Whtie Sands
Administrative History
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"Why on earth would you want to go there, it's nothing but sand," my friends said when they called in response to the news of my assignment to White Sands National Monument, "you'll be bored silly in six months." Well that was six years ago and I'm still waiting for the break in the action. The Great White Sands as they were called by Tom Charles, the "father" of the park, can be very deceptive. What appears, at first glance at least, to be a virtual wasteland actually supports a very diverse ecosystem. Cultural resources abound with both a National Register Historic District at park headquarters, and perhaps thousands of archeological sites scattered throughout the backcountry. Dispersed visitation allows travelers the opportunity to experience the park in a unhurried fashion, but total annual numbers rival the nearby, and better-known, Carlsbad Caverns National Park.

By most measures, White Sands should be viewed as a major park operation. It's the largest National Park Service unit in New Mexico. The annual visitation averages just under 600,000. The array of natural and cultural resources is comparable to that found in many areas that carry the "national park" designation. External affairs, due to the required interaction with our military neighbors are exceedingly complex. Yet the park has long-suffered from an "identity crisis," which is reflected in a lack of both the human and fiscal resources commensurate with the need.

Like many, if not most, units of the National Park System, White Sands National Monument was established through the combination of a wide recognition of the unique characteristics of the resources, which exist here, along with the unabashed "boosterism" of the local community. That local support served the monument well in its early days, as evidenced by fact that virtually all of the present infrastructure was in place within six years of the site's establishment. Very soon, however, the region experienced a fundamental shift in its economic base, a change, which had a profound impact on the fortunes of the fledgling park.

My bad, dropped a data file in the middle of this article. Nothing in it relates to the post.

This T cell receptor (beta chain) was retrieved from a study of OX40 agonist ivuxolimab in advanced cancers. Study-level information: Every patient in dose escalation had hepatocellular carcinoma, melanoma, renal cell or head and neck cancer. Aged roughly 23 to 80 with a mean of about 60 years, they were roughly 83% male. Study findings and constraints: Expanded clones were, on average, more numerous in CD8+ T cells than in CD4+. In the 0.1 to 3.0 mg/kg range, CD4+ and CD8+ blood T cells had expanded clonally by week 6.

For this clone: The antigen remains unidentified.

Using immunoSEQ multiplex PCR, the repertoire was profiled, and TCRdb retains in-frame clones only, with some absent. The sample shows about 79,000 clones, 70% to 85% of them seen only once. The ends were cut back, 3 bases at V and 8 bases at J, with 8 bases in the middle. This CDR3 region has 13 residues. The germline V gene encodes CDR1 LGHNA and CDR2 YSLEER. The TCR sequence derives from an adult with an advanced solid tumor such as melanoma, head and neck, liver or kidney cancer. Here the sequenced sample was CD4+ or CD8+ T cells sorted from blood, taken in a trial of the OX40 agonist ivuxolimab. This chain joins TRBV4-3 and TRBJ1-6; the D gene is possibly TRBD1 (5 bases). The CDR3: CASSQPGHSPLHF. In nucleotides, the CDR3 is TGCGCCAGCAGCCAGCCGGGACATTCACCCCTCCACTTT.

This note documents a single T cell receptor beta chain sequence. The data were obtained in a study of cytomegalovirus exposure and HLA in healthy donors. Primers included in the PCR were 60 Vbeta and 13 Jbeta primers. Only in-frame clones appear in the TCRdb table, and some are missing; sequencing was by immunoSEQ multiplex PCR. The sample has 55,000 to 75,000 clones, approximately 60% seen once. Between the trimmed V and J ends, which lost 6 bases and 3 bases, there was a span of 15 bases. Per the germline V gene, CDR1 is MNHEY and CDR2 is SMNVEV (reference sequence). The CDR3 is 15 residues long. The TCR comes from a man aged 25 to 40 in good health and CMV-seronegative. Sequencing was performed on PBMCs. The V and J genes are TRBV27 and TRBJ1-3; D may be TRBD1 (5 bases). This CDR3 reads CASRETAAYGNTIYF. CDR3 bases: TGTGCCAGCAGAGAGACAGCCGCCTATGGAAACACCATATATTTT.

In this scholarly study, Dr. Michael Welsh examines the forces that led to the establishment of the monument as well as the extraordinary combination of circumstances, which threatened its very existence during the "War Years," severely hampered development for more than half of its history, and continue significantly to influence park operations.

Dr. Welsh's work is based on his own familiarity with public history in New Mexico as well as his careful review of the documents specific to the White Sands story. Early on in the process it became obvious that we at the park were going to enjoy working with Mike because he shared our enthusiasm for this project. In our opening interviews, for example, he asked what our goals were for this document and I responded that I hoped that he would not only record the history of the site, i.e., capture the names and dates and places, but also help us understand how the present circumstances came to exist. It was a charge that he took very seriously and frequently he would call with a "guess what I found" message. His interest went far beyond that of a typical contractor and was very much appreciated.

Overall, I think Dr. Welsh has captured the essence of the White Sands story. It's a tale of a park born out of seemingly incompatible interests; preservation of a very special place while also securing an important economic boost for the community. It's interesting, and frustrating, to speculate on what the park might have become had that local enthusiasm not been diverted by the overwhelming military development which began in the early 1940s. In the absence of the high energy support provided by Tom Charles and the other early boosters, the park became a strange sort of hybrid whose unique resources were recognized nationally, and even internationally, but which was used mainly for its recreational values locally. The tension between those points of view has shaped, and will continue to influence, the park's management process. Perhaps the future will bring a wider recognition of the resource values represented at White Sands National Monument.

On behalf of the park staff, I wish to extend our thanks to Dr. Welsh for his dedicated pursuit of this story. He truly went above and beyond to insure that the project would be complete.

Dennis L. Ditmanson

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Last Updated: 22-Jan-2001